A Treatise of Plane and Spherical Trigonometry: In Theory and Practice ; Adapted to the Use of Students ; Extracted Mostly from Similar Works of Ludlam, Playfair, Vince, and Bonnycastle
F. Nichols, 1811 - Plane trigonometry - 128 pages
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acute adjacent affection analogy angle ACB Answer arc or angle base becomes calculation called centre chord circle common comp complement computed consequently contained cosine cotangent difference direction distance Draw drawn equal equation expressed feet find the rest formed formulŠ geometry given greater half the sum half their difference height Hence hypothenuse included angle increases known less less than 90 logarithms manner mathematics means measured middle minutes natural negative object observed opposite angle perpendicular plane positive problem produced PROP proportion propositions quadrant quantity radius Required right-angled spherical triangle right-angled triangle rules secant segments side AC signs sine a sine solution sphere spherical triangle station supplement tables taken tangent theorems three angles three sides tion triangle ABC trigonometry versed sine yards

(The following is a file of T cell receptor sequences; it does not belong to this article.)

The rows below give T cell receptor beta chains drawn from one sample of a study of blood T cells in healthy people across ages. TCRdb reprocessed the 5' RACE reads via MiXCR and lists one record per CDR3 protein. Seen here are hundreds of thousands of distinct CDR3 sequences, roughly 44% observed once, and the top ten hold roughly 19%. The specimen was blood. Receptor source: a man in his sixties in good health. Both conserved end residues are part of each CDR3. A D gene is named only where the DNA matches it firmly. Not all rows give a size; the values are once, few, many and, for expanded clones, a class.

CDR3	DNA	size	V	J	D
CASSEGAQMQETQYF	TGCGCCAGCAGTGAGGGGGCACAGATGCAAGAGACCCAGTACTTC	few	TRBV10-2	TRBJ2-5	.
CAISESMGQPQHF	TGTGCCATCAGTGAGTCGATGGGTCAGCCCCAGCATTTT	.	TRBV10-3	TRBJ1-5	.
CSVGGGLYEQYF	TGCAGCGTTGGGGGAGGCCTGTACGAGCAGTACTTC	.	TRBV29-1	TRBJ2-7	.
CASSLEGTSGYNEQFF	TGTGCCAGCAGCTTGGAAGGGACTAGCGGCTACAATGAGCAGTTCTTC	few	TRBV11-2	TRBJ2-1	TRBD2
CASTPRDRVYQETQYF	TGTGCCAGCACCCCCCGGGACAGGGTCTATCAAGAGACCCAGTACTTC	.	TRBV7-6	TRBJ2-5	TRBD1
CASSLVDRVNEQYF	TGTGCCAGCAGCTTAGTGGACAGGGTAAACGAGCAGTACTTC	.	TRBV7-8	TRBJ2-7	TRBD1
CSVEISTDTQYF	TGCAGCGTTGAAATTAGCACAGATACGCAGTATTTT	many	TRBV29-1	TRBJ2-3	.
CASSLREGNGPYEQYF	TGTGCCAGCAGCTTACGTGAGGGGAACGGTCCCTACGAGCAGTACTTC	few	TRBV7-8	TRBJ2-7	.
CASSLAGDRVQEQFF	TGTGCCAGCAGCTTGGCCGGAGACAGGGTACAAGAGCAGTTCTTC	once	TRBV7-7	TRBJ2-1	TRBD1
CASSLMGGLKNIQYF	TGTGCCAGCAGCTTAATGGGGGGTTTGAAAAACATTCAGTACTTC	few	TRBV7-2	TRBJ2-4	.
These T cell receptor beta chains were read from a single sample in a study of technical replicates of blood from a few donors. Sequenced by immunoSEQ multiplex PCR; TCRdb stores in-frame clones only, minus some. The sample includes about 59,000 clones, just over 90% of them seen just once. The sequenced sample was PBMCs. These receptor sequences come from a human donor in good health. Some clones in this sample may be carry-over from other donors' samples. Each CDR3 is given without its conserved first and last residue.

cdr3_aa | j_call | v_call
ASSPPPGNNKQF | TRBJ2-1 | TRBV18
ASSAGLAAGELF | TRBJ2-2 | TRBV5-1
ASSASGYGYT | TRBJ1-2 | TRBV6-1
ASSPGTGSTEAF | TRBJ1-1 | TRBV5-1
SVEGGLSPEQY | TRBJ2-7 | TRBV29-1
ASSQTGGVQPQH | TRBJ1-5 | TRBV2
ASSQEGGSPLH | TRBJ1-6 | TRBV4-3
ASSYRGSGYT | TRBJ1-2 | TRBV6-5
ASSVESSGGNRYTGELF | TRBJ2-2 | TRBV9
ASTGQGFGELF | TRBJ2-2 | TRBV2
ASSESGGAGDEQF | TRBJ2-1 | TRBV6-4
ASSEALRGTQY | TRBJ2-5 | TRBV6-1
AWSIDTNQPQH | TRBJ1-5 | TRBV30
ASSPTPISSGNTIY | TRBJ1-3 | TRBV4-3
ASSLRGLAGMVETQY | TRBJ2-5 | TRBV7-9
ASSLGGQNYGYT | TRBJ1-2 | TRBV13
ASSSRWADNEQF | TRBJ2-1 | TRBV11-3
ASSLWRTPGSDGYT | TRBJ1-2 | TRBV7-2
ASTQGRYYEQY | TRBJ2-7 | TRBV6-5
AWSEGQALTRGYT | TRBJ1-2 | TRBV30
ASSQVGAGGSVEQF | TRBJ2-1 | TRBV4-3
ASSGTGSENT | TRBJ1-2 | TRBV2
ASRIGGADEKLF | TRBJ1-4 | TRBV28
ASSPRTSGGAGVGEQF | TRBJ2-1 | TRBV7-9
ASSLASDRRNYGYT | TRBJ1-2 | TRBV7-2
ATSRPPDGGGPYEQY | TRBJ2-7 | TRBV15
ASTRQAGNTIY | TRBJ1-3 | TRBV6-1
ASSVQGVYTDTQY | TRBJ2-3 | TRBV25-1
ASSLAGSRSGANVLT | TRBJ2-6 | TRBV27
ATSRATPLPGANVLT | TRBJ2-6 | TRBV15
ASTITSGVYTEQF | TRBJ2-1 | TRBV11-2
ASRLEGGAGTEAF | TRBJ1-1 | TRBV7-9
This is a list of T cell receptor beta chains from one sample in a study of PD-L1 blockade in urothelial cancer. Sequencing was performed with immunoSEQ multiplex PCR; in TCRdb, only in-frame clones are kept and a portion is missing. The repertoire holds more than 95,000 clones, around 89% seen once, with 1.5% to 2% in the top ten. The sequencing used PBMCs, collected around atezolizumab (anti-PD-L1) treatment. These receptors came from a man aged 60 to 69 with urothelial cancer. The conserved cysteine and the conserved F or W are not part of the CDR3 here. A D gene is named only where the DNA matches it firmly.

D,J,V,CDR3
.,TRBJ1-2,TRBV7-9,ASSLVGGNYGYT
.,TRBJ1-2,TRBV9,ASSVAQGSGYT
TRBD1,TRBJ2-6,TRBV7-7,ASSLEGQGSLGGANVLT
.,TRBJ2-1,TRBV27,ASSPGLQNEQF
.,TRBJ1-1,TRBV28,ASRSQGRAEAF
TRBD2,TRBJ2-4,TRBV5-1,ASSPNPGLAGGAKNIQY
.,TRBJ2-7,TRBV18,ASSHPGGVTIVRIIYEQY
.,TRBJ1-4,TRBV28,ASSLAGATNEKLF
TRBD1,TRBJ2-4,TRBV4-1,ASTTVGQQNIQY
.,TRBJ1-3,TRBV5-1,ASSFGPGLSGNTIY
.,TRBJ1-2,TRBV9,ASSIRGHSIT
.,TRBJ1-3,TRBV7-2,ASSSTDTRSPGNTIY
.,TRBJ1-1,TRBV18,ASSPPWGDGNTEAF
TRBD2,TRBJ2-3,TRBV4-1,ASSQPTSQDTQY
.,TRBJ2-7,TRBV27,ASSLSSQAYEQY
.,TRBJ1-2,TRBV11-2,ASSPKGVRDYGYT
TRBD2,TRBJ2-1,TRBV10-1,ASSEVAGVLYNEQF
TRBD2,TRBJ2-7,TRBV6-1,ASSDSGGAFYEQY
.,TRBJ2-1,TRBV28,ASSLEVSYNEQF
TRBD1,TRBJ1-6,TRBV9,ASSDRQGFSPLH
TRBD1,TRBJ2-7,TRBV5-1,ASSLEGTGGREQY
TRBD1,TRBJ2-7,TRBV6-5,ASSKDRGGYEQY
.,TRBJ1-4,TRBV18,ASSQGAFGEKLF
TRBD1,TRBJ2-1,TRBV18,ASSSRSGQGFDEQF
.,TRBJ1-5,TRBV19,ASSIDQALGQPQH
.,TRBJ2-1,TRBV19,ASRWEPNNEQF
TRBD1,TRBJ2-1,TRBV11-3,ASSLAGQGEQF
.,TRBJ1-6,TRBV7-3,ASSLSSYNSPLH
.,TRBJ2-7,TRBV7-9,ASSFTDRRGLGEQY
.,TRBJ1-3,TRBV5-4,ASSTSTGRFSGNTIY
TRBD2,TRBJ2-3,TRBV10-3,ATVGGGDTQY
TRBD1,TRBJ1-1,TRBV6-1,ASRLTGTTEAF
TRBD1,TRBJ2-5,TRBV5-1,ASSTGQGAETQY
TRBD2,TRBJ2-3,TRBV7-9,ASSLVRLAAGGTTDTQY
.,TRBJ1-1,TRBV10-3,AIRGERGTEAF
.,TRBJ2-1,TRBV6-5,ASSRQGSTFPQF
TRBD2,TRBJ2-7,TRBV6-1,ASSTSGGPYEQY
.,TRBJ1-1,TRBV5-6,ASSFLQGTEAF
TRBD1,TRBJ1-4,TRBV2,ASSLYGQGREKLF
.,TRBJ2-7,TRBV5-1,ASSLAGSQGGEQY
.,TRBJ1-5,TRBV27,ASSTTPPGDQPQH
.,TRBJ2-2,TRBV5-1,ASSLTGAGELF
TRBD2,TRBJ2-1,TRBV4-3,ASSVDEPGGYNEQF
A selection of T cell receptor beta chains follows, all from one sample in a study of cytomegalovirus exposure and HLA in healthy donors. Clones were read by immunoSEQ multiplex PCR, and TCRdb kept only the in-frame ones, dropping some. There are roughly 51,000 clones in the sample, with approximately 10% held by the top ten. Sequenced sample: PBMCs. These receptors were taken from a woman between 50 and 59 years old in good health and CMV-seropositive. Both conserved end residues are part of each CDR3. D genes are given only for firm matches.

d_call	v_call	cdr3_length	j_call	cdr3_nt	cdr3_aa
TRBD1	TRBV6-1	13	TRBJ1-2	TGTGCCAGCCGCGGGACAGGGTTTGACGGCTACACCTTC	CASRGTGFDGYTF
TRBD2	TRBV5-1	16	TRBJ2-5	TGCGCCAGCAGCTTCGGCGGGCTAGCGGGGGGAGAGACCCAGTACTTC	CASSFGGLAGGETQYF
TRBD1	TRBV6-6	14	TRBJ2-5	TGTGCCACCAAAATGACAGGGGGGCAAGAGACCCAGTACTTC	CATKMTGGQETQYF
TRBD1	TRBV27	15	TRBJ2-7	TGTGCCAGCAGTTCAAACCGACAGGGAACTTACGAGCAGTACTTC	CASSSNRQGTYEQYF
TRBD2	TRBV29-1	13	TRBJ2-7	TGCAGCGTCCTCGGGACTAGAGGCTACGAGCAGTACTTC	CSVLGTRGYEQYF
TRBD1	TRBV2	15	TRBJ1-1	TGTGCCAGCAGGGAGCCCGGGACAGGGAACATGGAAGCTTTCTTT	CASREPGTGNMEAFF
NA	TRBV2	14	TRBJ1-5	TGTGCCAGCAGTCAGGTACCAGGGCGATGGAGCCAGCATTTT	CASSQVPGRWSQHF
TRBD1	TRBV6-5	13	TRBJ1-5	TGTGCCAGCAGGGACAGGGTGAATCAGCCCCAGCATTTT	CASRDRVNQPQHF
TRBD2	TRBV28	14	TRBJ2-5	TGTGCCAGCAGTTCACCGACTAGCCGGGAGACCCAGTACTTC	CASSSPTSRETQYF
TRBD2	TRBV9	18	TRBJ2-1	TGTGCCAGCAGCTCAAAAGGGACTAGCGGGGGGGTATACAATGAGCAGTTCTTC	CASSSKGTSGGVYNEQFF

Page 12 - In every plane triangle, the sum of two sides is to their difference as the tangent of half the sum of the angles opposite those sides is to the tangent of half their difference.
Page ix - The circumference of every circle is supposed to be divided into 360 equal parts, called degrees ; each degree into 60 equal parts, called minutes ; and each minute into 60 equal parts, called seconds.
Page 23 - Then multiply the second and third terms together, and divide the product by the first term: the quotient will be the fourth term, or answer.
Page 13 - In any triangle, twice the rectangle contained by any two sides is to the difference between the sum of the squares of those sides, and the square of the base, as the radius to the cosine of the angle included by the two sides. Let ABC be any triangle, 2AB.BC is to the difference between AB2+BC2 and AC2 as radius to cos.
Page 87 - The cosine of half the sum of two sides of a spherical triangle is to the cosine of half their difference as the cotangent of half the included angle is to the tangent of half the sum of the other two angles. The sine of half the sum of two sides of a spherical...
Page 74 - The sum of any two sides is greater than the third side, and their difference is less than the third side.